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Estonia, Latvia and Lithuania have succeeded in rapidly reducing their current account deficits despite fixed exchange rates. Which factors have played a major role in this? What similarities, and what differences, do the Baltic states show compared to Greece and Portugal? What insights can be gained for the political debate on the euro area debt crisis?

The European debt crisis is, at first sight, of a fiscal nature: public debt levels in Greece, Ireland and Portugal are so high that it is doubtful whether these states will be able to raise the funds needed to fulfil their obligations. The confidence of financial markets in debtor countries depends, however, to a large extent on indicators that relate to the economy as a whole, including firms and private households. This is because the present value of all future tax receipts and thus of the state’s ability to pay must be lower than the present value of all future incomes earned by all domestic agents. The external position of the economy has an important role in this inequality: adverse international investment positions such as a lot of external debts, as in the case of Ireland, put income prospects as well as the rating of the sovereign at risk.1 Current account balances are also regarded as informative indicators2: if current expenditures in an economy are substantially higher than current incomes, so that the international investment position is steadily deteriorating, it might be difficult for the public authorities to markedly increase the share of income that is distracted from private use in order to meet the obligations of the state. This reasoning is behind the fact that Greece and Portugal, with current account deficits of about 10% of GDP, lost access to capital markets in 2010, while the UK, with a relatively modest current account deficit of about 2.5% in 2010, is still regarded as a trustworthy debtor, although the British structural public deficit, at 8.3% in 2010, was larger than that of Greece (6.5%) or Portugal (7.6%).3 Thus, an important prerequisite for Greece and Portugal’s regaining access to capital markets appears to be a significant decrease in the current account deficits of these countries.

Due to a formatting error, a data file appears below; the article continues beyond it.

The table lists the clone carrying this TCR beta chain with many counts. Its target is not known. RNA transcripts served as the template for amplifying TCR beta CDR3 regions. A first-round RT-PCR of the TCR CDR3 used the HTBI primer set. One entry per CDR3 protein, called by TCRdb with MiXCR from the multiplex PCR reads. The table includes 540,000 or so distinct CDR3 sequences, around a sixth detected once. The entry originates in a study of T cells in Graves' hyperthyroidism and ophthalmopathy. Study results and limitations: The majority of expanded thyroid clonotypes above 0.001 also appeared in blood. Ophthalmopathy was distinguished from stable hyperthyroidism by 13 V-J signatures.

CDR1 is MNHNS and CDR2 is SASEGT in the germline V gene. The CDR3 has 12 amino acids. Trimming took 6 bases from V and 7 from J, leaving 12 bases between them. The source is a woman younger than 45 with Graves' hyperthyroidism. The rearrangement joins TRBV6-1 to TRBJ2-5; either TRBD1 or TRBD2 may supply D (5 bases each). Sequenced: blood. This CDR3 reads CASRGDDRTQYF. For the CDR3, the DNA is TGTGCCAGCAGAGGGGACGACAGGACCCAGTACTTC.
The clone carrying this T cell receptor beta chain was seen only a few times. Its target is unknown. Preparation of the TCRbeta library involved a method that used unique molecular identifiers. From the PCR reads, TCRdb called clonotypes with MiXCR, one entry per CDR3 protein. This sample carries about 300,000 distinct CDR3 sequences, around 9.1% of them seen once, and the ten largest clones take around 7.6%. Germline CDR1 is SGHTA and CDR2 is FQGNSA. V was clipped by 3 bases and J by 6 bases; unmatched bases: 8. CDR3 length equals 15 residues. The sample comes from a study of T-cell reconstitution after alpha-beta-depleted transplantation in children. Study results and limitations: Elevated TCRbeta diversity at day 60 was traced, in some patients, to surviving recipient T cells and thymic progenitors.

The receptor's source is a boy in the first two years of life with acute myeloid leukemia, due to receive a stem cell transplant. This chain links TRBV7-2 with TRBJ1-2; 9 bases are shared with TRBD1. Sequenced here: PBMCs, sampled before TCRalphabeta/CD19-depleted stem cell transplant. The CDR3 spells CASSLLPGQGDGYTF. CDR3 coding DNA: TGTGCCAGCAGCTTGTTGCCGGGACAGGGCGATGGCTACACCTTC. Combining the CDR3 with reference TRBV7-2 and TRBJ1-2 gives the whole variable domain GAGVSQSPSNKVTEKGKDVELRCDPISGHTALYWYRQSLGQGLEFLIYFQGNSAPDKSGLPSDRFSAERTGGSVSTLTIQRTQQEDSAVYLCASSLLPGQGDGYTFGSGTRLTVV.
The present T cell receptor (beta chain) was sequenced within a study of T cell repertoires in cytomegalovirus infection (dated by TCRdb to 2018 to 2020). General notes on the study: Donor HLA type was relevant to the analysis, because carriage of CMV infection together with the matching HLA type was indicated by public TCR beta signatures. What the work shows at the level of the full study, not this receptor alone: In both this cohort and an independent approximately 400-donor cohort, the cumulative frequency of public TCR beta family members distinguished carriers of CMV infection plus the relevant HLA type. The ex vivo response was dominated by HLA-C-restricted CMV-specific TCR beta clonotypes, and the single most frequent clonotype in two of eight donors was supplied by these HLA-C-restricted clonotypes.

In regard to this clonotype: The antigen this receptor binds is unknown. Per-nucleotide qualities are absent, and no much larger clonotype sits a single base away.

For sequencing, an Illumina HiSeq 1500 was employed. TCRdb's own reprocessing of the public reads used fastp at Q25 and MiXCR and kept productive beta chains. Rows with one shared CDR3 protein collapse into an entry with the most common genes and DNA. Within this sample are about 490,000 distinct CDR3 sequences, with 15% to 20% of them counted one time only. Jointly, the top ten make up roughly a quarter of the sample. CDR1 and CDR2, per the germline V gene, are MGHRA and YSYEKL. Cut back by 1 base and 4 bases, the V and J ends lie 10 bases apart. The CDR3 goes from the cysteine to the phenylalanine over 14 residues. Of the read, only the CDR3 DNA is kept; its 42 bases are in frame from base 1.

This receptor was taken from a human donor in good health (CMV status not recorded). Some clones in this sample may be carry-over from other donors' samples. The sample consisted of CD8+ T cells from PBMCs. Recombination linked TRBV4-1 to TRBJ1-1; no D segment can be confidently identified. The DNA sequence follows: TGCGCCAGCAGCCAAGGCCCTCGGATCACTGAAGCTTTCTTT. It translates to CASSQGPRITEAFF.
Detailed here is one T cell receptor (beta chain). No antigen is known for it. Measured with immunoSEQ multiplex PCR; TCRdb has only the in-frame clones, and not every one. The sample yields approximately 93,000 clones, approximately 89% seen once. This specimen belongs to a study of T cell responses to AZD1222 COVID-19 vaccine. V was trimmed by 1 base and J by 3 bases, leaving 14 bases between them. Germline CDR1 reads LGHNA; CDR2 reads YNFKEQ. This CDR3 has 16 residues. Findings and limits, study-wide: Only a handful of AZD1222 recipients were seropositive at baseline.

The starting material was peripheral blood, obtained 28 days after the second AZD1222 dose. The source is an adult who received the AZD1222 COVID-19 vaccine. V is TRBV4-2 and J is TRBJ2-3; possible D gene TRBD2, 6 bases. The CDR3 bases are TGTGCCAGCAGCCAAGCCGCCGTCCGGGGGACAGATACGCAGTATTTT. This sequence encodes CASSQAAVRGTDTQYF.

Figure 1
Current Account Deficits as a Percentage of GDP
(seasonally adjusted, quarterly data)
Lindner Fig-1.ai

Source: Eurostat.

The Baltic Economies: Dramatic Turnaround Despite Fixed Exchange Rates

It has frequently been argued recently that a fundamental decrease in current account deficits is only possible if wages and prices significantly devalue relative to foreign cost and price levels. In the case of the euro area member countries in crisis, nominal wages and prices are regarded as quite sticky (with the notable exception of Ireland). Thus, it is frequently argued, the only way of rebalancing the macroeconomic fundamentals in a timely way is to leave the monetary union; a new national currency would surely drastically devalue.4 The example of the Baltic states shows, however, that high current account imbalances can vanish very quickly in member states of the European Union, even if exchange rates are kept constant. In 2007, the year before the crisis broke out, the current account deficits of Estonia (17.2% of GDP), Latvia (22.3%) and Lithuania (14.5%) exceeded those of Greece (14.3%) and Portugal (10%). All three Baltic states have kept their fixed exchange rate relative to the euro; Estonia even waived its own currency, the kroon, and joined the euro area at the beginning of 2011. Nevertheless, the huge deficits turned into sizable surpluses within two years, while the deficits of the two Southern European economies were still close to 10% in the first quarter of 2011 (Figure 1). The dramatic turnaround in the Baltic economies was, however, accompanied by recessions that were much more drastic than those in Portugal or even Greece: production was, at the trough of the recession, between 17% (Lithuania) and 25% (Latvia) lower than at the peak before the crisis hit. Since the end of 2009, production has been expanding again, quite vigorously in Estonia and Lithuania but more slowly in Lativa (Figure 2).